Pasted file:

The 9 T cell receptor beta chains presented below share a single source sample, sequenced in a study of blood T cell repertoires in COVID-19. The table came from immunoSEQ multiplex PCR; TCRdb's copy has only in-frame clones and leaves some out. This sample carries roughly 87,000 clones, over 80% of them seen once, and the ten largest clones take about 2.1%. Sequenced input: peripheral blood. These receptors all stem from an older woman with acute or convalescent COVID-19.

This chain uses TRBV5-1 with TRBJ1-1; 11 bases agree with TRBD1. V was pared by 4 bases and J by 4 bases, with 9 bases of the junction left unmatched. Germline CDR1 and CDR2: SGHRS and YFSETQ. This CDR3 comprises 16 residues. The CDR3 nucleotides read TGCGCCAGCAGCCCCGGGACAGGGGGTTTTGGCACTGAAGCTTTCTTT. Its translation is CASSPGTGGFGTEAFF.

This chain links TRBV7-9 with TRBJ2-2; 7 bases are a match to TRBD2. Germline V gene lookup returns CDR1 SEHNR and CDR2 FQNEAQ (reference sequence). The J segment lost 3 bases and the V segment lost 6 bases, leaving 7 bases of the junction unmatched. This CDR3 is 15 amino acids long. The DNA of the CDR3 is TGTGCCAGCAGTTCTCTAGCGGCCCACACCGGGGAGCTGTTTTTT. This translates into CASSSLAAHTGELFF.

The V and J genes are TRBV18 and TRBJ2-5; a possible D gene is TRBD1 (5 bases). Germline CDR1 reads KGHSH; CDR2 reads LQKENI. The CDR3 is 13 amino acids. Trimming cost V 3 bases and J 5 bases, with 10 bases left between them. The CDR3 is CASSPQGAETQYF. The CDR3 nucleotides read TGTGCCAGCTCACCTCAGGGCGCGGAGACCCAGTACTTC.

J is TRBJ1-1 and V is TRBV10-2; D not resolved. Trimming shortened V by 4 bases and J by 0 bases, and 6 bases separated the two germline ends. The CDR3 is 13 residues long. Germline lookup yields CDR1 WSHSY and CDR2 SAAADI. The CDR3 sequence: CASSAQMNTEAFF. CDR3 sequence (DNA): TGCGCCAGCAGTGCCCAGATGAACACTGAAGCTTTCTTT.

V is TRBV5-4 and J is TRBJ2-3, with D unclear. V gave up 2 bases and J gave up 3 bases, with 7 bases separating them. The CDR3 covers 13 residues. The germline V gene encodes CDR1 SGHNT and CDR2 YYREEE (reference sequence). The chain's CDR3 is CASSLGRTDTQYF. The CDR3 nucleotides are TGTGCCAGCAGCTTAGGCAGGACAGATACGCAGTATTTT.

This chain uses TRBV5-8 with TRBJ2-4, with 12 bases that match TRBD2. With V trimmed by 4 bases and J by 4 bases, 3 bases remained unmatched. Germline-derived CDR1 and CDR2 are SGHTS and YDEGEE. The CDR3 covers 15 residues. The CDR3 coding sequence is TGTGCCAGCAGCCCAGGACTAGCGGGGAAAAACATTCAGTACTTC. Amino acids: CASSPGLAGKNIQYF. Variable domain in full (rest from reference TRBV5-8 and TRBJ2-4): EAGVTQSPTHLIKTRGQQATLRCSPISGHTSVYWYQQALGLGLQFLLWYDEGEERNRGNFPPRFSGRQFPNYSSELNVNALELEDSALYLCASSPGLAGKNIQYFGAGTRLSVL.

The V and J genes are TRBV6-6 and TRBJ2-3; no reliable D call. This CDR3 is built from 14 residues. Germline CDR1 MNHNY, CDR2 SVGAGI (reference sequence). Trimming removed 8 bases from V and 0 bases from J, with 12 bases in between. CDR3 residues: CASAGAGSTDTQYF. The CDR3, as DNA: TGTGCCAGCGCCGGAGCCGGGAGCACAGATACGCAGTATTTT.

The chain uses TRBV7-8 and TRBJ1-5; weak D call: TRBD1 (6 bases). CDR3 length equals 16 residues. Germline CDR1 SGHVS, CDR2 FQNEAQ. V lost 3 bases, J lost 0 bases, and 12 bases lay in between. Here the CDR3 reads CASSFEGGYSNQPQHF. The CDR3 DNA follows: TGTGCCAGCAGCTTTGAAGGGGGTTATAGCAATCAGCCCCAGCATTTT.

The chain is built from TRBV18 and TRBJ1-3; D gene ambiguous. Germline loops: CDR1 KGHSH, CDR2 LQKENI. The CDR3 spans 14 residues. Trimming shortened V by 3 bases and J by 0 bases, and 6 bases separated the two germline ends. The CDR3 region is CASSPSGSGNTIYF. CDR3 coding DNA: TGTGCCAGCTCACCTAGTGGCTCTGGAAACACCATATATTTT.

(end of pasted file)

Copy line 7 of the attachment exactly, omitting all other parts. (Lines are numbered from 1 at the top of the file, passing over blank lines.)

This chain uses TRBV5-8 with TRBJ2-4, with 12 bases that match TRBD2. With V trimmed by 4 bases and J by 4 bases, 3 bases remained unmatched. Germline-derived CDR1 and CDR2 are SGHTS and YDEGEE. The CDR3 covers 15 residues. The CDR3 coding sequence is TGTGCCAGCAGCCCAGGACTAGCGGGGAAAAACATTCAGTACTTC. Amino acids: CASSPGLAGKNIQYF. Variable domain in full (rest from reference TRBV5-8 and TRBJ2-4): EAGVTQSPTHLIKTRGQQATLRCSPISGHTSVYWYQQALGLGLQFLLWYDEGEERNRGNFPPRFSGRQFPNYSSELNVNALELEDSALYLCASSPGLAGKNIQYFGAGTRLSVL.